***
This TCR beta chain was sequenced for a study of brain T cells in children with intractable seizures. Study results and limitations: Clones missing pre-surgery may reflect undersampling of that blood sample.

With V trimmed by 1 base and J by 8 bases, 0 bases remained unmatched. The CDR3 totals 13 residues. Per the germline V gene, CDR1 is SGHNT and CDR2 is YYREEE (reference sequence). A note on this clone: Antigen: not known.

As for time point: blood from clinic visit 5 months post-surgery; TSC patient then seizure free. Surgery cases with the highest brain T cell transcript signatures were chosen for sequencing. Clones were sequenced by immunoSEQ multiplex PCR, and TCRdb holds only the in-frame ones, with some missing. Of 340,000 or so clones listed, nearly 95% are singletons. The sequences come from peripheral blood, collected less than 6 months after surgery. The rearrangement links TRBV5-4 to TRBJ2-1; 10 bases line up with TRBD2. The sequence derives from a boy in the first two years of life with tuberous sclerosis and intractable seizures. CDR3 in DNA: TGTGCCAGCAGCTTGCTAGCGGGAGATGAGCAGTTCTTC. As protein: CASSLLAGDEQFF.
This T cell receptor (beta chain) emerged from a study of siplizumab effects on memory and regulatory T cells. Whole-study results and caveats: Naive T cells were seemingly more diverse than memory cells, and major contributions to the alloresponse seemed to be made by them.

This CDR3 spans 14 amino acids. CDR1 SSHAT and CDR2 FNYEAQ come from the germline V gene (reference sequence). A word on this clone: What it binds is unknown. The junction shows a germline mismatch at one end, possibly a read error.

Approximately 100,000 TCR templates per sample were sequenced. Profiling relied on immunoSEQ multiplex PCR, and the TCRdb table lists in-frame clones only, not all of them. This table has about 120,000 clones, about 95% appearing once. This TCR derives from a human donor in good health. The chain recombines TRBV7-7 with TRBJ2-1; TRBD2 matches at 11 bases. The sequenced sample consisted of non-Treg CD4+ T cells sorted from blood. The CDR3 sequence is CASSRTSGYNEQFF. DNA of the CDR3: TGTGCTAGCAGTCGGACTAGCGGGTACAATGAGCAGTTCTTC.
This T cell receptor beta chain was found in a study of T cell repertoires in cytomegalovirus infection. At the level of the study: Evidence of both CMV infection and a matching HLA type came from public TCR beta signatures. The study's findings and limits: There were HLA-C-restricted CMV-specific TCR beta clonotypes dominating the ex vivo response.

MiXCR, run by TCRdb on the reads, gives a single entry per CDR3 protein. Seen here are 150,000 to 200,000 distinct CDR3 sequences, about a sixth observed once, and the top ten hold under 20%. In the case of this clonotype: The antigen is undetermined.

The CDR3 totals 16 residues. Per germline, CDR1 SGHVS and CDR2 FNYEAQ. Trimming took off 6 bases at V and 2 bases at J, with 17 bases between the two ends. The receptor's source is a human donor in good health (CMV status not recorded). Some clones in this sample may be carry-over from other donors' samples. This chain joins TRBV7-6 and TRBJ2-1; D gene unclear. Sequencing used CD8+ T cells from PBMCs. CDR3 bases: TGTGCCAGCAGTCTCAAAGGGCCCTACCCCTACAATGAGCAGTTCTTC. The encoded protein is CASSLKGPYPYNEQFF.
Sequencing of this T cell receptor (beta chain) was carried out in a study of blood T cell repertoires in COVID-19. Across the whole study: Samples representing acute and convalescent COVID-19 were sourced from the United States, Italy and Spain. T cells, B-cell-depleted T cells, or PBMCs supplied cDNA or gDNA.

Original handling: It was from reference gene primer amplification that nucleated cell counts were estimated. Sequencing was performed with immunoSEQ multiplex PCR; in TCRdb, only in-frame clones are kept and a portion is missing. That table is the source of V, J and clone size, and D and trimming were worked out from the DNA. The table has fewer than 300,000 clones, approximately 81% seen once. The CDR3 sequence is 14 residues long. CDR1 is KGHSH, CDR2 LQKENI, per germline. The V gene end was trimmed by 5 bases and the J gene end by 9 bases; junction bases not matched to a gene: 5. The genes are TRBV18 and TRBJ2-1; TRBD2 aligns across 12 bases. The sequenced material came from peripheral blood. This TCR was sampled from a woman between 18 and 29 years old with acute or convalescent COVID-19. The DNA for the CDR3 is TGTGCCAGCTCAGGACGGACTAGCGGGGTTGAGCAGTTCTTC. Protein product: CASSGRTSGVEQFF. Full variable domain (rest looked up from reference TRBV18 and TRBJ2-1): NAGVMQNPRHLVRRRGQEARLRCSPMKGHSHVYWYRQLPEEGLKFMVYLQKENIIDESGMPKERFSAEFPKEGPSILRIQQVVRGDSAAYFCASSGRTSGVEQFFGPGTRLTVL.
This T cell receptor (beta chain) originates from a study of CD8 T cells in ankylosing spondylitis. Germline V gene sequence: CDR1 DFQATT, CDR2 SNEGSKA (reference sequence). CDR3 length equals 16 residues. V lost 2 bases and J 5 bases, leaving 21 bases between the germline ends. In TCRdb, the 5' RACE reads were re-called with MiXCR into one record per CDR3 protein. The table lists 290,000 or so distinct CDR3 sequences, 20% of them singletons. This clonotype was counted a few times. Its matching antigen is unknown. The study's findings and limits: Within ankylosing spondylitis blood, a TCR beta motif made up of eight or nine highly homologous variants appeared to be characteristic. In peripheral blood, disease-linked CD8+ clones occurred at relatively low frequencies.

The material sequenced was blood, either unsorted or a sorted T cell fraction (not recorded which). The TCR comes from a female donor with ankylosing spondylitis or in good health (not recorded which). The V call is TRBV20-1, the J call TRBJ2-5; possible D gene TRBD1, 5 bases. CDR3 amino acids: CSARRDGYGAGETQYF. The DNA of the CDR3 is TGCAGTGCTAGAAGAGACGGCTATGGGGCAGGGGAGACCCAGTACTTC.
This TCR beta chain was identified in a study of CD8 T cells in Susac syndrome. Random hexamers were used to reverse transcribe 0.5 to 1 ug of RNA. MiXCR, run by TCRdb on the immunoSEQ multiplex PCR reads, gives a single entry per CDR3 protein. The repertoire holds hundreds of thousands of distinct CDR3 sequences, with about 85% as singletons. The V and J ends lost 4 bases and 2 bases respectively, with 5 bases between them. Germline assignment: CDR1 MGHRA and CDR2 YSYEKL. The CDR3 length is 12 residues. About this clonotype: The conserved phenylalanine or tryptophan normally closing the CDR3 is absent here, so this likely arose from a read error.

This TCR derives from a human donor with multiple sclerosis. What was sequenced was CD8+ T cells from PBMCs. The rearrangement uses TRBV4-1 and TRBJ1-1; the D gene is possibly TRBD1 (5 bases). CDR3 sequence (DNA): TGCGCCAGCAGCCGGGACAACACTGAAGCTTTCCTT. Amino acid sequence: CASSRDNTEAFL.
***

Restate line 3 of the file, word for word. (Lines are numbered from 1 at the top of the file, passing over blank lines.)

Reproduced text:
As for time point: blood from clinic visit 5 months post-surgery; TSC patient then seizure free. Surgery cases with the highest brain T cell transcript signatures were chosen for sequencing. Clones were sequenced by immunoSEQ multiplex PCR, and TCRdb holds only the in-frame ones, with some missing. Of 340,000 or so clones listed, nearly 95% are singletons. The sequences come from peripheral blood, collected less than 6 months after surgery. The rearrangement links TRBV5-4 to TRBJ2-1; 10 bases line up with TRBD2. The sequence derives from a boy in the first two years of life with tuberous sclerosis and intractable seizures. CDR3 in DNA: TGTGCCAGCAGCTTGCTAGCGGGAGATGAGCAGTTCTTC. As protein: CASSLLAGDEQFF.